Almonds are a versatile nut. Available whole, blanched, slivered, flaked and ground, they’re a useful ingredient adding texture and taste to meals.
Nutritionists love almonds because they have five great health benefits:
1) Almonds are nutritious and good for you
- Almonds are packed with vitamins, minerals, antioxidants and phytochemicals.
- Almonds are a rich source of healthy fats – almonds contain healthy unsaturated fats, predominantly monounsaturated fat (66% of total fat), plus have a low proportion of saturated fat (7% of total fat).
- Like all other plant foods, they are also cholesterol free.
- Almonds are an excellent source of natural vitamin E. A 30g serve of almonds provides over 70% of the RDI of Vitamin E, which can help maintain a healthy heart.
2) Almonds are good for your heart
- According to a report published in the Journal Of The American College of Nutrition, eating almonds can help tackle cardiovascular disease.
- A combination of the healthy fats, antioxidants, fibre, plant sterol and arginine content of almonds and their antioxidant, anti-inflammatory and cholesterol reducing effects may explain why almonds promote heart health.
- Observational studies suggest that even relatively small amounts of nuts (33-35g) consumed four times a week can reduce the relative risk of coronary heart disease by 33%.
3) Almonds improve your cholesterol
- Almonds lower total and ‘bad’ LDL cholesterol levels. One study found that a 73g serve of almonds each day reduced LDL cholesterol by almost 10% while 37g, or around a handful, reduced LDL by around 5%.
- The consumption of almonds as part of a vegetarian diet which was also low in saturated fat, and high in plant sterols, soy protein and soluble fibre, was found to reduce LDL cholesterol by a third.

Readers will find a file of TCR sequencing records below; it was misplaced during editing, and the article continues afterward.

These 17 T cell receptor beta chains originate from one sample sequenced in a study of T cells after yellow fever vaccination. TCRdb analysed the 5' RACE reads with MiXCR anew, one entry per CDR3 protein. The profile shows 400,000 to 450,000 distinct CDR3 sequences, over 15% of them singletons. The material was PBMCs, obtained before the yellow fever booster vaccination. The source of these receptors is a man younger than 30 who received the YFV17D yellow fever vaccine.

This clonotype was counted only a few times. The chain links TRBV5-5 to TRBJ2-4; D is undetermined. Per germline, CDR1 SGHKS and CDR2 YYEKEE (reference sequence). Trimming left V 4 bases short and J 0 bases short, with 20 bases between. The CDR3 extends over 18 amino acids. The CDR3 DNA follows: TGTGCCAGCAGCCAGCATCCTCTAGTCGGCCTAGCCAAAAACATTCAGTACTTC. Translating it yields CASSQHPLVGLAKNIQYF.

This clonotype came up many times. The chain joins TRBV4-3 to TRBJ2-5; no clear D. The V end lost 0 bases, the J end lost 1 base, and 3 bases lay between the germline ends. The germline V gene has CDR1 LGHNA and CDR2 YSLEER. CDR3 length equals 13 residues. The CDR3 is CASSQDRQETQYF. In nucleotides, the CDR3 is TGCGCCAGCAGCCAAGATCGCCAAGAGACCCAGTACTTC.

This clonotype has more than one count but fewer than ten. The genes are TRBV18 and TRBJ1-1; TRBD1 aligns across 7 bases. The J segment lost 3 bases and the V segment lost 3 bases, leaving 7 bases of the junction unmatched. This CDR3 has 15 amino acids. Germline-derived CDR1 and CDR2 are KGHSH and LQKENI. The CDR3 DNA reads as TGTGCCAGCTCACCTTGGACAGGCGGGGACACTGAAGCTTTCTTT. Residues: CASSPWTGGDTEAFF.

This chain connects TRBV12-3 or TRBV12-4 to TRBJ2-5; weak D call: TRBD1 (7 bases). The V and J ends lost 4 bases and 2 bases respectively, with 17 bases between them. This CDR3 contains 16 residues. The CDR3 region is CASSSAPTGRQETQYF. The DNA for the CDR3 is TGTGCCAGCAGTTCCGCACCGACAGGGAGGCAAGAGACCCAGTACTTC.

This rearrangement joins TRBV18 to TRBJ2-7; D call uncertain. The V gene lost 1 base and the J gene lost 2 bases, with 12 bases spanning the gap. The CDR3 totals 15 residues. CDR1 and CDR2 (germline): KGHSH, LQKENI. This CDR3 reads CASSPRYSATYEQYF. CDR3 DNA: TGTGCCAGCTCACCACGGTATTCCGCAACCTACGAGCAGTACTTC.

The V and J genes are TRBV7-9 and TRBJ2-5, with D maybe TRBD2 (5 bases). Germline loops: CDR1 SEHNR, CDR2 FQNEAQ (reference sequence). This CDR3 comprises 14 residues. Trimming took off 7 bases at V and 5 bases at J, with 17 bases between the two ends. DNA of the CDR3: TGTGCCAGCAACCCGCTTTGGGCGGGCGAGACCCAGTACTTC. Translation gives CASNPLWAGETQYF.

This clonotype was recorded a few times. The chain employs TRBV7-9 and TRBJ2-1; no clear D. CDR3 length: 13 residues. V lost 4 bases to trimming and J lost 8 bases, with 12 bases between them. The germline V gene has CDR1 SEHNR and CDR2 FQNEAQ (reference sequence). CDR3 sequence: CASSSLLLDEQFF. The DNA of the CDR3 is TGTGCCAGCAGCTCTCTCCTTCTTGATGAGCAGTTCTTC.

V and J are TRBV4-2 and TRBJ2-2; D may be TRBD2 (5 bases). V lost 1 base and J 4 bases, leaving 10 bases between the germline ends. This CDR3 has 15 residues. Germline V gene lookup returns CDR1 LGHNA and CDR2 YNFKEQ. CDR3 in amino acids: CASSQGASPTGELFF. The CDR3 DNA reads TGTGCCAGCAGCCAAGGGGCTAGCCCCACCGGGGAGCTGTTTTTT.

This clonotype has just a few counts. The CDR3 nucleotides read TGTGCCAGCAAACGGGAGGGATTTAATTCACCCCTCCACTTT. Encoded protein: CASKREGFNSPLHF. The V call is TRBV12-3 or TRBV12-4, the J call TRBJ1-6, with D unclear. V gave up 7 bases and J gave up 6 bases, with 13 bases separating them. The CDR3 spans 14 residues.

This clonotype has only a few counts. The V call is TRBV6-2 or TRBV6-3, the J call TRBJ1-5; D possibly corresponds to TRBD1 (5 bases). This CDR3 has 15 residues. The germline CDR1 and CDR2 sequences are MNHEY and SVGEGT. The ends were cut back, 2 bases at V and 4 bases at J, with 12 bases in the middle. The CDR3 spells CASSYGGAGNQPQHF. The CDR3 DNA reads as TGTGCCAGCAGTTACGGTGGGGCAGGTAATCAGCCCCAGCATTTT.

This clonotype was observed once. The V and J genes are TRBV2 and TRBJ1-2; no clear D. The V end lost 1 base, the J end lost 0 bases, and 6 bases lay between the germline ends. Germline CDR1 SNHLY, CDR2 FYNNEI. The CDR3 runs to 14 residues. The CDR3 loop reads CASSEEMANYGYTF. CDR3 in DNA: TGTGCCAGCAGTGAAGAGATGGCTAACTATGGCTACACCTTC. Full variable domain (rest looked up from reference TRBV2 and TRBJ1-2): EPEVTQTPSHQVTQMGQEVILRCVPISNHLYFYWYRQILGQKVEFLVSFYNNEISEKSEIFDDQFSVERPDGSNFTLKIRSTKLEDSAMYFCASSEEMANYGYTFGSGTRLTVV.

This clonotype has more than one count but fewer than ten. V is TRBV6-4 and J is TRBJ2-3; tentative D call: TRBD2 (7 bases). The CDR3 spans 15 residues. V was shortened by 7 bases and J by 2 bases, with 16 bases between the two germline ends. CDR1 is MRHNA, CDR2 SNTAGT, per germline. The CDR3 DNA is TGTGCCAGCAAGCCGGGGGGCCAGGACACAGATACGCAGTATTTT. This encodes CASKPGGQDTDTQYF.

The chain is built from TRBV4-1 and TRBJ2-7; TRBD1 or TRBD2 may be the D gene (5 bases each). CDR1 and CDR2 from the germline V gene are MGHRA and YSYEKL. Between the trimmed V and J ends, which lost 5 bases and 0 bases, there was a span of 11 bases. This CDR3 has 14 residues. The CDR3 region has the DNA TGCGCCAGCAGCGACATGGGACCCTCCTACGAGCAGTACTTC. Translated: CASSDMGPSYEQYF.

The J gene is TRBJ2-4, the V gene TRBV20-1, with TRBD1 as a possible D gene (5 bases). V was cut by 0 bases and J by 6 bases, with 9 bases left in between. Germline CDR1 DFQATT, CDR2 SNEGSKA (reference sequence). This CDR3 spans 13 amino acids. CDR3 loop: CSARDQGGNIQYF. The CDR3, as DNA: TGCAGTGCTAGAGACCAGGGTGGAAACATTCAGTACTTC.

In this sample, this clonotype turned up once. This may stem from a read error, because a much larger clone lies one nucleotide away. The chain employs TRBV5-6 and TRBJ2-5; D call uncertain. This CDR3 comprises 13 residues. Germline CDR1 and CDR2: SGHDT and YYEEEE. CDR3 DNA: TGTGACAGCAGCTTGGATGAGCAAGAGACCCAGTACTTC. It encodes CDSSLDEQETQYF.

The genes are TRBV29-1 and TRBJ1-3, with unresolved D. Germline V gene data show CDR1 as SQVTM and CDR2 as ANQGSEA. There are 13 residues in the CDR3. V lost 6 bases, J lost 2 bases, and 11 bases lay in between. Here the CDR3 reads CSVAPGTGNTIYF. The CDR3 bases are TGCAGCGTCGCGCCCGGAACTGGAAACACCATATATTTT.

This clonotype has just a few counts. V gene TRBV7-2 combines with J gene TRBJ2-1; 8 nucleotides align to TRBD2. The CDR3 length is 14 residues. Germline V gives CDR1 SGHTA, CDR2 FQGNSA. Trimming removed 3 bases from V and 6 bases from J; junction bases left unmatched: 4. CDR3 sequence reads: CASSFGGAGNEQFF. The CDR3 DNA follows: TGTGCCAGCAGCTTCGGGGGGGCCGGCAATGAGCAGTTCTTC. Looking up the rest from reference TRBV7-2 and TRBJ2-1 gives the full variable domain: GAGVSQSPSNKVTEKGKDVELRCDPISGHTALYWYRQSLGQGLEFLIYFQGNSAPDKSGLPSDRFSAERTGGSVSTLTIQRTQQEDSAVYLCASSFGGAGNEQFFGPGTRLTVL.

4) Almonds can be helpful with managing and preventing Type 2 Diabetes
- Diabetes currently affects an estimated 1.5 million Australians with about 275 adults developing diabetes every day.
- According to a recent study, eating almonds can help prevent diabetes.
- Replacing carbohydrates with healthy fats, such as monounsaturated fatty acids (MUFAs) and polyunsaturated fatty acids (PUFAs), both found in almonds, has been recognised as a possible strategy in the management of diabetes control. In particular, this assists with glycemic control and reducing LDL cholesterol, and is also helpful in terms of prevention of this disease.
5) Almonds can be helpful with weight management
- Almonds are both nutrient rich and energy dense. Despite this, a healthy handful of almonds eaten regularly does not lead to significant changes in body weight.
What’s in 30 grams of almonds?
- 758kj (the energy of 2 pieces of fruit)
- 6 grams of protein (the protein of one egg)
- 15 grams of healthy monounsaturated oil (like extra-virgin olive oil)
- 1 gram of saturated fat
- 2.6 grams of fibre (2 slices of mixed grain bread)
- 71 mg of calcium (60 ml of milk)